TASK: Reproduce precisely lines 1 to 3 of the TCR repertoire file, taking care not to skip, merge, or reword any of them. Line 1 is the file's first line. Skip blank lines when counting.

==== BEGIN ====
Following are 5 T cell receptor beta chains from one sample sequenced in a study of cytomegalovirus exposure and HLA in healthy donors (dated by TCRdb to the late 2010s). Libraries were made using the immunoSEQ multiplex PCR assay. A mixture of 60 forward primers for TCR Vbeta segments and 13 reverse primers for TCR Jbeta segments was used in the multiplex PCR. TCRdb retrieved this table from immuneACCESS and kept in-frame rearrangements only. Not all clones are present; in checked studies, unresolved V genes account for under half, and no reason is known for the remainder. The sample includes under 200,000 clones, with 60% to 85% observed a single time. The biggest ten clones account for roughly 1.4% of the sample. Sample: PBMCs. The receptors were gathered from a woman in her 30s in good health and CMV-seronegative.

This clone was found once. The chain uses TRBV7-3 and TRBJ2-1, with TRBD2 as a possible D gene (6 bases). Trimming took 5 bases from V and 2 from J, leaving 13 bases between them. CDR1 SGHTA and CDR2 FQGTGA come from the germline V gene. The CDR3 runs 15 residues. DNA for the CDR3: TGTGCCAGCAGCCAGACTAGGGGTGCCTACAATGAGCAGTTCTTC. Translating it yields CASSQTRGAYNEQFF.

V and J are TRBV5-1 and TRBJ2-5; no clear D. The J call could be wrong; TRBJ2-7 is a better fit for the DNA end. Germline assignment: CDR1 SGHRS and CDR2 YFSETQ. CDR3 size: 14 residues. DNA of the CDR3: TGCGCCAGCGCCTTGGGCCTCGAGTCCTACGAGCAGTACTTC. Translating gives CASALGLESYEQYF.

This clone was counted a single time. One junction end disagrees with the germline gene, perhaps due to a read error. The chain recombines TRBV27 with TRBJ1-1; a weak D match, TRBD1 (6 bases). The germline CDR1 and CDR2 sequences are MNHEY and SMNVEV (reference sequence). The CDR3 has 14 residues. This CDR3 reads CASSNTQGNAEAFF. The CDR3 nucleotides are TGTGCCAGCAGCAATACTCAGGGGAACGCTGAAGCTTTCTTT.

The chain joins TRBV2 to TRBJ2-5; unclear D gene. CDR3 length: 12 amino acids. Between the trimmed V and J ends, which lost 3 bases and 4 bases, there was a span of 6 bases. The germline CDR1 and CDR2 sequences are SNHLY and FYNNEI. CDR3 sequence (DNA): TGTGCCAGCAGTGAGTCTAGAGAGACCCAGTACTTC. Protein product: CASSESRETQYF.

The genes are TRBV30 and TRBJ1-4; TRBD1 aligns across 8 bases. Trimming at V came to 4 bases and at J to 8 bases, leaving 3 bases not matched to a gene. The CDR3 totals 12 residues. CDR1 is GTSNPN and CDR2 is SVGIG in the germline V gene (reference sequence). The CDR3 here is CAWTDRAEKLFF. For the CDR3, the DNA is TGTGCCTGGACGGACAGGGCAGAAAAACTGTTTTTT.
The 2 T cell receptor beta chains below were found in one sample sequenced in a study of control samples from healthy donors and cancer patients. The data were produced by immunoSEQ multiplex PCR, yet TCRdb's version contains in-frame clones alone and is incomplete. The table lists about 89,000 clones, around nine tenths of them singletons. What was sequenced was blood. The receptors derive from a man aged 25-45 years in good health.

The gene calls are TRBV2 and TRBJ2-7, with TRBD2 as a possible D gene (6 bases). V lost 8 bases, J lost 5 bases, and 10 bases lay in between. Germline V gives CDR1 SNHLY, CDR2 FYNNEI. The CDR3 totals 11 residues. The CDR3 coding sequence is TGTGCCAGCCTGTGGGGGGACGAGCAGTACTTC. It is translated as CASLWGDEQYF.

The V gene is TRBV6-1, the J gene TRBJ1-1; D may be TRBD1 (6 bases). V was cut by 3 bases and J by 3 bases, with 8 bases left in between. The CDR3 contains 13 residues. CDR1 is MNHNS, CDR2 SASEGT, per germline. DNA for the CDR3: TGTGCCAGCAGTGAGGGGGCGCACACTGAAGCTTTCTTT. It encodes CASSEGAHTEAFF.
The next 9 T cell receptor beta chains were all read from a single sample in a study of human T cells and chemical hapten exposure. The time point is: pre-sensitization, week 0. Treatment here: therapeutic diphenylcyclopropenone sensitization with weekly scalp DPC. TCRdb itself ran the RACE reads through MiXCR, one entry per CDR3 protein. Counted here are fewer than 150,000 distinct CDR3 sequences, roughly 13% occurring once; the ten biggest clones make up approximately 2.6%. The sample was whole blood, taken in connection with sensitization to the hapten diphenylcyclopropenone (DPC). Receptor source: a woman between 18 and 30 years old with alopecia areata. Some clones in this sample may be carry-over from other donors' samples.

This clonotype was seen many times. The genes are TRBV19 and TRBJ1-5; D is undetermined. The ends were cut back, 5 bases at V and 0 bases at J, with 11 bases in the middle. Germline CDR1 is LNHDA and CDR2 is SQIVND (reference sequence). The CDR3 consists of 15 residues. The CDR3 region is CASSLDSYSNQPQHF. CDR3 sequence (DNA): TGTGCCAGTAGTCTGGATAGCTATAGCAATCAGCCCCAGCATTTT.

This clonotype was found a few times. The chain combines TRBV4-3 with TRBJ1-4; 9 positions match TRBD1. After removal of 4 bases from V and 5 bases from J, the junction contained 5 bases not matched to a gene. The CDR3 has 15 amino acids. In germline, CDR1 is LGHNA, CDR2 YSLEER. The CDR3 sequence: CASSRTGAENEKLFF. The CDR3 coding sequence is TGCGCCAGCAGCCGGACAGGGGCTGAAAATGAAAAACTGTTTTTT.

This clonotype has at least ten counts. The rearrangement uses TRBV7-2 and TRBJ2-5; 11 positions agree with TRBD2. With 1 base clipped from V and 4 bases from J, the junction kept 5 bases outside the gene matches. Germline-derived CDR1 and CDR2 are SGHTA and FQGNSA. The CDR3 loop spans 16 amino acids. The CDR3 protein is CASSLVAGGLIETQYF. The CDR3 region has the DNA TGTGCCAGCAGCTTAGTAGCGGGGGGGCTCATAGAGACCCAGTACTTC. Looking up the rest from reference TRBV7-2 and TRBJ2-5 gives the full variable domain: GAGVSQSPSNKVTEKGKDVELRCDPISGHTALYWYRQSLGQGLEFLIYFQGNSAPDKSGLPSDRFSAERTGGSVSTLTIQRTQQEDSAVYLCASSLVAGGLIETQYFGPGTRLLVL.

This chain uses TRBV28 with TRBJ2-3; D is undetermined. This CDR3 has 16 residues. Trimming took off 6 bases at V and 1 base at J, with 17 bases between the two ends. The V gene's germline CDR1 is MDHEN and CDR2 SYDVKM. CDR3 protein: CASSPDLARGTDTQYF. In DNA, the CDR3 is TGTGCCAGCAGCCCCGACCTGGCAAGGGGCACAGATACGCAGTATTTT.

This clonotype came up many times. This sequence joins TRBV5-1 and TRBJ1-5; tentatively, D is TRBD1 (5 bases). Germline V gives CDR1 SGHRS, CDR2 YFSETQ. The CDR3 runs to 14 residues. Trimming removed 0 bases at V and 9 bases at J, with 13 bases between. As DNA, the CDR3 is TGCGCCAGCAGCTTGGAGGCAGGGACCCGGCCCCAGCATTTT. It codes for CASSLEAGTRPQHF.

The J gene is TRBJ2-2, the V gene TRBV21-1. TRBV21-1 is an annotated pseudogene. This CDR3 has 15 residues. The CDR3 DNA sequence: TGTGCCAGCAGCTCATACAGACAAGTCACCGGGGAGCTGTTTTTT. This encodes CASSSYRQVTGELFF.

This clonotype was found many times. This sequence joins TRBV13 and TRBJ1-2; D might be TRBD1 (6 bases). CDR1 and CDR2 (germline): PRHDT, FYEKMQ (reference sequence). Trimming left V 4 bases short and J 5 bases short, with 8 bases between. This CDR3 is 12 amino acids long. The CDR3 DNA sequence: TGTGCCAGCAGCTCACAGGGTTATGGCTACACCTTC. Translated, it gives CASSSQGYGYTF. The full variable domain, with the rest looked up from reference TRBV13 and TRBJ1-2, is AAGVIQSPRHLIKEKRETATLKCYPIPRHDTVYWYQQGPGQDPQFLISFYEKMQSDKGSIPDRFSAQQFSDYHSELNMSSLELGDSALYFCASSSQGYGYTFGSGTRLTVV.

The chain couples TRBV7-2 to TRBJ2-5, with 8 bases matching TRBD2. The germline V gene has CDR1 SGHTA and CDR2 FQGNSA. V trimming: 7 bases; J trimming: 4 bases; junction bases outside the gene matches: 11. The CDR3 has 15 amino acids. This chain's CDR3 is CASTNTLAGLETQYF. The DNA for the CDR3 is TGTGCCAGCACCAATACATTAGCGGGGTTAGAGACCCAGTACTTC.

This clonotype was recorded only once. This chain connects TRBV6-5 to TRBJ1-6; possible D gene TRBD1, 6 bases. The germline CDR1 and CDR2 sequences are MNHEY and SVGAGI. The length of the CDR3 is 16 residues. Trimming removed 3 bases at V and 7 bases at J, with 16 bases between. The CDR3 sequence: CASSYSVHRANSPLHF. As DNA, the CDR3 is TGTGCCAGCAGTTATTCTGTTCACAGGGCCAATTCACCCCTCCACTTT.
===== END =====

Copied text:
Following are 5 T cell receptor beta chains from one sample sequenced in a study of cytomegalovirus exposure and HLA in healthy donors (dated by TCRdb to the late 2010s). Libraries were made using the immunoSEQ multiplex PCR assay. A mixture of 60 forward primers for TCR Vbeta segments and 13 reverse primers for TCR Jbeta segments was used in the multiplex PCR. TCRdb retrieved this table from immuneACCESS and kept in-frame rearrangements only. Not all clones are present; in checked studies, unresolved V genes account for under half, and no reason is known for the remainder. The sample includes under 200,000 clones, with 60% to 85% observed a single time. The biggest ten clones account for roughly 1.4% of the sample. Sample: PBMCs. The receptors were gathered from a woman in her 30s in good health and CMV-seronegative.

This clone was found once. The chain uses TRBV7-3 and TRBJ2-1, with TRBD2 as a possible D gene (6 bases). Trimming took 5 bases from V and 2 from J, leaving 13 bases between them. CDR1 SGHTA and CDR2 FQGTGA come from the germline V gene. The CDR3 runs 15 residues. DNA for the CDR3: TGTGCCAGCAGCCAGACTAGGGGTGCCTACAATGAGCAGTTCTTC. Translating it yields CASSQTRGAYNEQFF.

V and J are TRBV5-1 and TRBJ2-5; no clear D. The J call could be wrong; TRBJ2-7 is a better fit for the DNA end. Germline assignment: CDR1 SGHRS and CDR2 YFSETQ. CDR3 size: 14 residues. DNA of the CDR3: TGCGCCAGCGCCTTGGGCCTCGAGTCCTACGAGCAGTACTTC. Translating gives CASALGLESYEQYF.